ESQ: Talking about connecting the show to Florence, you also took inspiration from the Fountain of Neptune that the house of Ferragamo recently restored and applied Neptune prints to generously cut shirts in pastel hues.
PAUL ANDREW: That’s right, the Ferragamo family had just finished paying for the renovation of the statue of Neptune in Piazza della Signoria. And as I was working on the prints for the collection—I actually had so many other prints I was thinking about—I suddenly thought, ‘Oh my gosh, I should really make Neptune the motif of the season’, and so that’s how that was born. The prints are inspired by late ’60s and early ’70s Italian illustrations that I found in the archive, and the final Neptune motif that you see in the collection is hand-drawn by my print designer. And then that got me thinking: where to do the fashion show?
ESQ: So you thought about holding your show next to the Neptune statue?
PAUL ANDREW: Yes, I wanted to do it next to the statue and everyone told me I was crazy, that it’s never been done and we’d never get permission from the mayor. But after being quite persistent, somehow, we managed to convince the relevant authority in Florence. It was a great privilege.
ESQ: How do you work with Guillaume now that you’re Ferragamo’s creative director? I understand that your working relationship with him was symbiotic. A partnership of sorts?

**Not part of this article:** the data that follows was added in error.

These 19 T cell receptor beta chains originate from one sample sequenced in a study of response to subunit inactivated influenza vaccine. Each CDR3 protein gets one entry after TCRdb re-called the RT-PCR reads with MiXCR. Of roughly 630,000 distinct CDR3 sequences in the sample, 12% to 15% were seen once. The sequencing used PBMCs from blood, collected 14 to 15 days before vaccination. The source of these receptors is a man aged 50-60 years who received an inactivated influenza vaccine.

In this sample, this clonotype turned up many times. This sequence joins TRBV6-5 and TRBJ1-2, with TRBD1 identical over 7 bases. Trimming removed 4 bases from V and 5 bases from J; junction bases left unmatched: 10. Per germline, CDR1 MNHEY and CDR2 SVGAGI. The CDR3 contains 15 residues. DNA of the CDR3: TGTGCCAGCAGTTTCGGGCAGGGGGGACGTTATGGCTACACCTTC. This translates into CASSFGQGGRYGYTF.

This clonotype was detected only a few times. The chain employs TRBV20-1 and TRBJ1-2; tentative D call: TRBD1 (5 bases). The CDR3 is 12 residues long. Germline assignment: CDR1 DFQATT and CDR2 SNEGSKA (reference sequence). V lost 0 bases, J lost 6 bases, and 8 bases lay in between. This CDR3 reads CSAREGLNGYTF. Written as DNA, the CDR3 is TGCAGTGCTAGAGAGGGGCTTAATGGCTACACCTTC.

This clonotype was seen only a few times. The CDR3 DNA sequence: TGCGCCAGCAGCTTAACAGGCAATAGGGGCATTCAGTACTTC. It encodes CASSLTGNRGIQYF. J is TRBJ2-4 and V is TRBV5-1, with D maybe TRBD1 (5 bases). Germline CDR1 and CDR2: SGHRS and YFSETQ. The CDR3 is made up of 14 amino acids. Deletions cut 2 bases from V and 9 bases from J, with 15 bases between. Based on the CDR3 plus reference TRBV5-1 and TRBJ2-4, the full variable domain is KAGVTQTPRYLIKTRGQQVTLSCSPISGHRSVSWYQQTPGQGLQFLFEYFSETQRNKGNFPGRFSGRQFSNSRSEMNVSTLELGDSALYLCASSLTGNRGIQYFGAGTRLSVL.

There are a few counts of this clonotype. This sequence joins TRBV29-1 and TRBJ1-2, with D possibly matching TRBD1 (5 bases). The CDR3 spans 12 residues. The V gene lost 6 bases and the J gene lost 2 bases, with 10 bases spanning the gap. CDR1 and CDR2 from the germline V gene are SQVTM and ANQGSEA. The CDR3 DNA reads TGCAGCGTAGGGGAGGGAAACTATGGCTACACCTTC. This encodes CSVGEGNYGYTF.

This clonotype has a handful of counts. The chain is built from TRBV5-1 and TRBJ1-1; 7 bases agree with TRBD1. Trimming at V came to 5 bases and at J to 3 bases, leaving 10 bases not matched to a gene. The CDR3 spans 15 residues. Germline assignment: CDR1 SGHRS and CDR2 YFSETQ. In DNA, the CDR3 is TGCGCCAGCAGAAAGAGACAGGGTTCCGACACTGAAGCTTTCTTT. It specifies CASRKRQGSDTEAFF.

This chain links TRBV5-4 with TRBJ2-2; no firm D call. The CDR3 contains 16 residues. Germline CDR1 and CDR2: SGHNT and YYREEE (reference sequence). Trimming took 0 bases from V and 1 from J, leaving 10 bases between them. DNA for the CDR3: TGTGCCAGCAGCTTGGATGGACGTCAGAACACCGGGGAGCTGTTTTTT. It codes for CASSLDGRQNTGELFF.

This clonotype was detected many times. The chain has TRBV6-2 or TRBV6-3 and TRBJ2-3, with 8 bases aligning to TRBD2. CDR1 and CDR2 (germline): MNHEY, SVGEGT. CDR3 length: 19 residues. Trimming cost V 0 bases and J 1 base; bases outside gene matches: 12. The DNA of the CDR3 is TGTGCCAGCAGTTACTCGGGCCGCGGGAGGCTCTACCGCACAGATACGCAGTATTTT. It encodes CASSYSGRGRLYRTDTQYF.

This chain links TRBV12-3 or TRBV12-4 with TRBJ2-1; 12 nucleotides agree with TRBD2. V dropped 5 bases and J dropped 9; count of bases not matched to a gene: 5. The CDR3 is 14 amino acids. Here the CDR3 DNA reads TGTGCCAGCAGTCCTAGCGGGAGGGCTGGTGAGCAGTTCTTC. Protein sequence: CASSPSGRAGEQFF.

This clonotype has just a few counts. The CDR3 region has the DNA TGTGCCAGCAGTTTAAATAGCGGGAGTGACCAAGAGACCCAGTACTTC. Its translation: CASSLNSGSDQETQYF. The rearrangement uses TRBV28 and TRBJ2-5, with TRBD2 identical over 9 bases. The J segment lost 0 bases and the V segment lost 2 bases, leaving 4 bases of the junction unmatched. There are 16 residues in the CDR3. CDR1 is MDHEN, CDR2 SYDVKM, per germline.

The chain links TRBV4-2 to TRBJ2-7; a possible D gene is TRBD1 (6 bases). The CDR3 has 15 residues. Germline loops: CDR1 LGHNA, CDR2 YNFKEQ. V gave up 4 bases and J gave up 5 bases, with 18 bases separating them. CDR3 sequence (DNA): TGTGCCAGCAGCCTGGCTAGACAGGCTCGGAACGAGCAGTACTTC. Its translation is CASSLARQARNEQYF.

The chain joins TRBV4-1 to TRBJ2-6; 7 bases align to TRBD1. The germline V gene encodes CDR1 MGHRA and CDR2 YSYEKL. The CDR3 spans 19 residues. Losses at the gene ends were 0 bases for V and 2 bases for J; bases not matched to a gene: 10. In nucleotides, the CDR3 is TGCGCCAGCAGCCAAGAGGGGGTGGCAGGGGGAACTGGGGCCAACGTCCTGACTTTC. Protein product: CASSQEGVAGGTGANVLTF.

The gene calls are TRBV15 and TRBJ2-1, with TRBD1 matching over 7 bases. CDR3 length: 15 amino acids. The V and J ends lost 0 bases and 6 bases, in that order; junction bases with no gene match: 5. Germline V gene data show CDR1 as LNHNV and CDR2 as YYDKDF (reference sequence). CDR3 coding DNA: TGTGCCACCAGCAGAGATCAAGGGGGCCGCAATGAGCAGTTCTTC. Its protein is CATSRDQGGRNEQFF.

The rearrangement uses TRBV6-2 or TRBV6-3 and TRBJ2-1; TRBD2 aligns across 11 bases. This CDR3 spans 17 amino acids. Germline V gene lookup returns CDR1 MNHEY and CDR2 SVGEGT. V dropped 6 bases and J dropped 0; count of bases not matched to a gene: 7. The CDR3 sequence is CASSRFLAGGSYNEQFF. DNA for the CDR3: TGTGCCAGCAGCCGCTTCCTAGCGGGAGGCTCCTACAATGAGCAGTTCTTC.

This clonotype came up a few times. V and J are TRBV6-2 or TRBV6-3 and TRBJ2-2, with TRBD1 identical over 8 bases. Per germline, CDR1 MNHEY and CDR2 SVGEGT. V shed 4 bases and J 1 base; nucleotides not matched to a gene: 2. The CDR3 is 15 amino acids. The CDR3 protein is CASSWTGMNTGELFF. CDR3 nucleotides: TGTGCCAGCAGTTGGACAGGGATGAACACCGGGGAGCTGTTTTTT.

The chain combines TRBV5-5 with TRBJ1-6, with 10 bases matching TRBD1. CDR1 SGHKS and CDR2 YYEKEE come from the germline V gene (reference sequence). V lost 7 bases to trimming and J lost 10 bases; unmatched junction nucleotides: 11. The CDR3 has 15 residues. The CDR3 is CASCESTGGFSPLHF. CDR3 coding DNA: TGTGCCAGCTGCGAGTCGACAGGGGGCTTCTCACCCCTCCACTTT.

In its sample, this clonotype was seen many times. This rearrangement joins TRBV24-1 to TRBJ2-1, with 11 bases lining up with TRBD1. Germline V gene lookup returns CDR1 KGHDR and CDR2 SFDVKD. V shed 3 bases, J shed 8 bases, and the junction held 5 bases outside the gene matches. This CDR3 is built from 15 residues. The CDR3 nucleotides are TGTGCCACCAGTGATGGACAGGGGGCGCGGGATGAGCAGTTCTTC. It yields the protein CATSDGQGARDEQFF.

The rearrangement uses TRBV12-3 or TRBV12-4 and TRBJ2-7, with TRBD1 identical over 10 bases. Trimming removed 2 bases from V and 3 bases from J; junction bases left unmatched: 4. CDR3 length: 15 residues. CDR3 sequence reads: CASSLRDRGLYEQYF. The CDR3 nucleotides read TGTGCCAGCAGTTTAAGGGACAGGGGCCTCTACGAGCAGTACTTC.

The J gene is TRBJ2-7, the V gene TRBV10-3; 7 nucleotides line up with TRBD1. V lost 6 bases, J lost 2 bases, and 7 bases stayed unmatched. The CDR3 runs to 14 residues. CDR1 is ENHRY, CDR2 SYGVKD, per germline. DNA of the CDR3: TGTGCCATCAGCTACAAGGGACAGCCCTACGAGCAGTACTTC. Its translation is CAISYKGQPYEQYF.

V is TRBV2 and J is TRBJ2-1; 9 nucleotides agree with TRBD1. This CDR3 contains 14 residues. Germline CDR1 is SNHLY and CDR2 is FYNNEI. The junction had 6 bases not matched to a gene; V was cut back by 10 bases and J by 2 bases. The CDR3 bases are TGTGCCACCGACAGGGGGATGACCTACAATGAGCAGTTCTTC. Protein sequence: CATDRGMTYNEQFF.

PAUL ANDREW: The relationship has been so great since I started working on clothing with him. He’s such a gem, he’s like my brother. That first season when I was working on women’s and he on men’s, I said to him why don't we work together and do the fashion show with men’s and women’s in one show? To really show that we have one, singular vision for this house because this had been a major problem up until that point—that there were different designers overseeing different product categories, no one spoke to the other one and it ended up being a schizophrenic nightmare when it went into the store. You didn’t really understand what the brand stood for, what was the aesthetic that season.
ESQ: So in your new role, it’s important to continue working closely with Guillaume?
PAUL ANDREW: Definitely. We have a female model and a male model in the studio when we do fittings together—taking a coat off him and throwing it on her, taking a pant off her and putting it on him, and seeing how things look—it creates this wardrobe that is not unisex, but it’s definitely, connected.
ESQ: Who is the Ferragamo man and woman then? Are they related? Do they share the same house?
PAUL ANDREW: They are friends, they could be boyfriend and girlfriend, they could also be brother and sister. There’s definitely this unity and shared aesthetic.
ESQ: Hero Fiennes-Tiffin seems to be one of your male muses. He closed your debut men’s show in Florence, was dressed in Ferragamo for the Met Gala last year and he’s now the face of your new Ferragamo fragrance. Do you have him in mind when you design menswear?